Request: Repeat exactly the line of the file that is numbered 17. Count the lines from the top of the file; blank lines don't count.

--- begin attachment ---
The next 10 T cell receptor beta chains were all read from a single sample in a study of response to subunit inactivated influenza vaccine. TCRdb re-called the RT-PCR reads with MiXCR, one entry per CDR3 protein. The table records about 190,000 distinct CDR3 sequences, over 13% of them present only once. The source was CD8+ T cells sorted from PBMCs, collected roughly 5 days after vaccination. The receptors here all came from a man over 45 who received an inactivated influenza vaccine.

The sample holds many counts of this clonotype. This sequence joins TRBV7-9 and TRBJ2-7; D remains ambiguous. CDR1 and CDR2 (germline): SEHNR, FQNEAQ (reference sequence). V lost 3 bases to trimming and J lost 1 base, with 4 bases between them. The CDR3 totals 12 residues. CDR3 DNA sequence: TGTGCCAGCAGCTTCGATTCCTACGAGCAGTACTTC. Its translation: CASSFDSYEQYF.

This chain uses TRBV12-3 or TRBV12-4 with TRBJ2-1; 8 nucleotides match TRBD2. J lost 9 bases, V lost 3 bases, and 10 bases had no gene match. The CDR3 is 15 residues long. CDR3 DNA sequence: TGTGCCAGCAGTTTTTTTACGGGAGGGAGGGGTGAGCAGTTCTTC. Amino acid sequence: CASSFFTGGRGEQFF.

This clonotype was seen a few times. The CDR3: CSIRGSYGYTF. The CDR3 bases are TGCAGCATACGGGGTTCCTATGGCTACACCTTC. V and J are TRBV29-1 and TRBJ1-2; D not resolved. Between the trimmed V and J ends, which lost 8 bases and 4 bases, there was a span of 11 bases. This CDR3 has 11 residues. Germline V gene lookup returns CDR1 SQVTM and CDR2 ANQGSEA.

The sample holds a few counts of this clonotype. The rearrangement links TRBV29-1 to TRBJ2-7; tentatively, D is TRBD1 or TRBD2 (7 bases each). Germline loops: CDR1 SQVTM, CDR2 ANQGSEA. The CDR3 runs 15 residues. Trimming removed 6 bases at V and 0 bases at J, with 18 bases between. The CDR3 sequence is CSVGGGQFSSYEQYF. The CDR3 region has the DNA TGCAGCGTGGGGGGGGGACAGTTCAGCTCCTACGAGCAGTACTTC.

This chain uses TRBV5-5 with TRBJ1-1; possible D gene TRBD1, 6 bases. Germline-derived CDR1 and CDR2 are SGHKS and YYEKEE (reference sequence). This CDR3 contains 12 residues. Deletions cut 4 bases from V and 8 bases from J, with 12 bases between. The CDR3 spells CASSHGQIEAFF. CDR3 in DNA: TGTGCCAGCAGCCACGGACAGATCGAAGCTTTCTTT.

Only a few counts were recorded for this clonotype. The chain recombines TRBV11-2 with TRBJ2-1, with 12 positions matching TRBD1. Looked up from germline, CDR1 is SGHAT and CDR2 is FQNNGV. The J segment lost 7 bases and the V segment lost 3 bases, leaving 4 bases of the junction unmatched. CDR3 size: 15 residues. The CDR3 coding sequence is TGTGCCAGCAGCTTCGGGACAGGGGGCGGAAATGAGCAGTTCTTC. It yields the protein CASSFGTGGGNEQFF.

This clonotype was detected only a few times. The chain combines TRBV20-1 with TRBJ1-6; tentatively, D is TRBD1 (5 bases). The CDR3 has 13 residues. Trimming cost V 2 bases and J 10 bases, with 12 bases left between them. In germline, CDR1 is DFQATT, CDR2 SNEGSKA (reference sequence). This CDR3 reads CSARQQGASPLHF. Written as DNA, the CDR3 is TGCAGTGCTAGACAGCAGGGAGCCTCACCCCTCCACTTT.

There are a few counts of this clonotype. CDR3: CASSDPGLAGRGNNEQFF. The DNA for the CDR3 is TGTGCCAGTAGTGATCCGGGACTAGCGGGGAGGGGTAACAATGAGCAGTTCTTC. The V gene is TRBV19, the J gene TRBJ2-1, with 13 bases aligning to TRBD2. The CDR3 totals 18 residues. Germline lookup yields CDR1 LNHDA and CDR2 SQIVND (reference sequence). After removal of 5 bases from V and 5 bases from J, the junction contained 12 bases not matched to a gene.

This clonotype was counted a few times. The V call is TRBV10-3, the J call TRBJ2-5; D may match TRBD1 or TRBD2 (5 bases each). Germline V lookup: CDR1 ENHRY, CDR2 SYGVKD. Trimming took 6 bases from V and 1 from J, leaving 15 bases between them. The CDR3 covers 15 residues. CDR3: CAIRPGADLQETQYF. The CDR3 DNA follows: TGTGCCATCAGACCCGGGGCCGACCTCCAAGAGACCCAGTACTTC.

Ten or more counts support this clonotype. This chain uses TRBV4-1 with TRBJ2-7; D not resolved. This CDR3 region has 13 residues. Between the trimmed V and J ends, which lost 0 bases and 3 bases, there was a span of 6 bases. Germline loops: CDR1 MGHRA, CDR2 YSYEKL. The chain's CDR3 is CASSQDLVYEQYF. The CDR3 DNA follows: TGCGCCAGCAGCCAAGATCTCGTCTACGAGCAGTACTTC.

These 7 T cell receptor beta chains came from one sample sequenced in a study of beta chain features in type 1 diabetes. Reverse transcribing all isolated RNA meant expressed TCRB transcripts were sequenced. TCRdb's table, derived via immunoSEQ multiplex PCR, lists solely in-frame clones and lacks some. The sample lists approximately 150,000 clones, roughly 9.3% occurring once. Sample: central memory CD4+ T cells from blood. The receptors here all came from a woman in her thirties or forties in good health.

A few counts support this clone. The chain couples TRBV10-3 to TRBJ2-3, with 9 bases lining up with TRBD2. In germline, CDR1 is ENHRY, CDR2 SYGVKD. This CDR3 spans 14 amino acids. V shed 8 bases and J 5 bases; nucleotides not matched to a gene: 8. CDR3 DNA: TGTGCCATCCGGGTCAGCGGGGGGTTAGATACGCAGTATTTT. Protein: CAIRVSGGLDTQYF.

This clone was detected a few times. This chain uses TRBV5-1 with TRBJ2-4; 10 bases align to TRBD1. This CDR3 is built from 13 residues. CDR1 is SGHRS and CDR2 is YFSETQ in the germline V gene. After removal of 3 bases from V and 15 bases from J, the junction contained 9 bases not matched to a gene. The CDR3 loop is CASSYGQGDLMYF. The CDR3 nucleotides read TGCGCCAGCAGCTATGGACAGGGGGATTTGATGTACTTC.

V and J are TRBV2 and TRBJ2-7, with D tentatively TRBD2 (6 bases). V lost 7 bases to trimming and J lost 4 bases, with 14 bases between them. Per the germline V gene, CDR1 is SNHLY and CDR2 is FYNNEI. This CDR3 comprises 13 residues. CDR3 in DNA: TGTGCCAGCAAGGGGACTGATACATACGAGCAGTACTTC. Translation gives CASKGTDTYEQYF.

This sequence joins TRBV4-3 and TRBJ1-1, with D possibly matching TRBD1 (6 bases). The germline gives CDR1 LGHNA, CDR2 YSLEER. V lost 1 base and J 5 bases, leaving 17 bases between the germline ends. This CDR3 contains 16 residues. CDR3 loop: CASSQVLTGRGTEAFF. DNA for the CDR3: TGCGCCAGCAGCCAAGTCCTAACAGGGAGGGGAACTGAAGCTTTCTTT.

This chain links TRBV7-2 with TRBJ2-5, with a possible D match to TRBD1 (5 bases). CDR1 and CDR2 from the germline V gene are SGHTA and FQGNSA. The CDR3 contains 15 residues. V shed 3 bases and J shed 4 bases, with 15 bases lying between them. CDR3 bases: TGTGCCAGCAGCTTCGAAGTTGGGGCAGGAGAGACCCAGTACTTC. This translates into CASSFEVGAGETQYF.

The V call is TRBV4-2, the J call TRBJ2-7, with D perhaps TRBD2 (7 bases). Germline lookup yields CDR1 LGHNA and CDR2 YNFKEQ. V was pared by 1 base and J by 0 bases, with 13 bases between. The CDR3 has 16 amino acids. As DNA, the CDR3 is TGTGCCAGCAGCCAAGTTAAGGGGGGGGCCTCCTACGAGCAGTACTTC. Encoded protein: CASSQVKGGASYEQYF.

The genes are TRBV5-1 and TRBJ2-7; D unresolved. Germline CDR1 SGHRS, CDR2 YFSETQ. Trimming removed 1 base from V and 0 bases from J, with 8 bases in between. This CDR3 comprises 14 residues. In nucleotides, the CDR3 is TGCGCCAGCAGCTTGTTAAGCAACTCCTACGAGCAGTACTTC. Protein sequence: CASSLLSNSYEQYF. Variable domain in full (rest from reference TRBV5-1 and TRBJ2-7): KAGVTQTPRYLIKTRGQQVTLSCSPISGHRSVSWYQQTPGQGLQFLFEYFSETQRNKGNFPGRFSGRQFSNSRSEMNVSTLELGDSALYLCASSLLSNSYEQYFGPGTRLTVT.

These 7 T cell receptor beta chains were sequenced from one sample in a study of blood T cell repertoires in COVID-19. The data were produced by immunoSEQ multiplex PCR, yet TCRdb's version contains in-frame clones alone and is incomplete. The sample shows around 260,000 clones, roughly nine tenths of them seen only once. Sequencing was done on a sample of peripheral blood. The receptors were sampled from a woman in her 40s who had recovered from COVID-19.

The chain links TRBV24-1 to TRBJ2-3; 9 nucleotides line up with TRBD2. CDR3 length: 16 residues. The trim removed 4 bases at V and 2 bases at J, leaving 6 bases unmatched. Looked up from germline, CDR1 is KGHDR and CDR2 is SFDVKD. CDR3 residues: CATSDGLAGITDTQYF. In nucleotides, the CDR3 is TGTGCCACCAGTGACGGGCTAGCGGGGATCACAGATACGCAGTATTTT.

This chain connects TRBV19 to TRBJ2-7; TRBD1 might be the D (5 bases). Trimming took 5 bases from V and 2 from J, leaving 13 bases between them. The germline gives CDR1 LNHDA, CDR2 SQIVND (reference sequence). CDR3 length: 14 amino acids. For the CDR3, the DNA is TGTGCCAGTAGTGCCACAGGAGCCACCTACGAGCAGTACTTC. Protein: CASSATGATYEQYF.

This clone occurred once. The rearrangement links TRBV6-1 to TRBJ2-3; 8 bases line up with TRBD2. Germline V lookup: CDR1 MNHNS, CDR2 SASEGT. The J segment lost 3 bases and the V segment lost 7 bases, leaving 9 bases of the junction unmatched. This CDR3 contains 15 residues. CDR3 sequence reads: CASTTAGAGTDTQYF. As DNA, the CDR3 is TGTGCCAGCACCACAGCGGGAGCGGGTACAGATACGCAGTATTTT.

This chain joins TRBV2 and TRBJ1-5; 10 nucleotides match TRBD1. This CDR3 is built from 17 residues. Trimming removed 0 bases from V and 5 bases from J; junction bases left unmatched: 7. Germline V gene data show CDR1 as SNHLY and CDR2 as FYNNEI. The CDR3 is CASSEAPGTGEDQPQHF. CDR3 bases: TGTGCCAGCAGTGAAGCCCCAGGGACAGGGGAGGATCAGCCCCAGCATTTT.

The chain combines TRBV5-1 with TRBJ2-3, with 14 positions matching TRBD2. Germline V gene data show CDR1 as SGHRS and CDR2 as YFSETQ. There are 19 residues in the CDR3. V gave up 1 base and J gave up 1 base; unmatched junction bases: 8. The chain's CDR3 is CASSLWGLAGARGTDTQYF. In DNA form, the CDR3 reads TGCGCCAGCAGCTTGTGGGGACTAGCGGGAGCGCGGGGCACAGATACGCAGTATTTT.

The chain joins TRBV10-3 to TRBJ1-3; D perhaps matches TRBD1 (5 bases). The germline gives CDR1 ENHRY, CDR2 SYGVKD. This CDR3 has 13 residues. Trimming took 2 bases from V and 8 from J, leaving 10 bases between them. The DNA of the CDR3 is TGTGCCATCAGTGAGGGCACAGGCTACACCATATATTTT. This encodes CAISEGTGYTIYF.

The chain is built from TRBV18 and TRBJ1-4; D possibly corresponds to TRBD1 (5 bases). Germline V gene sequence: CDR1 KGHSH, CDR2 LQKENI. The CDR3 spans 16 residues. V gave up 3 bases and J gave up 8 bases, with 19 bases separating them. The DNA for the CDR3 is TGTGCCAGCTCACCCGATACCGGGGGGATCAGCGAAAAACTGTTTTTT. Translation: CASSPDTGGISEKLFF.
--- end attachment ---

This chain links TRBV7-2 with TRBJ2-5, with a possible D match to TRBD1 (5 bases). CDR1 and CDR2 from the germline V gene are SGHTA and FQGNSA. The CDR3 contains 15 residues. V shed 3 bases and J shed 4 bases, with 15 bases lying between them. CDR3 bases: TGTGCCAGCAGCTTCGAAGTTGGGGCAGGAGAGACCCAGTACTTC. This translates into CASSFEVGAGETQYF.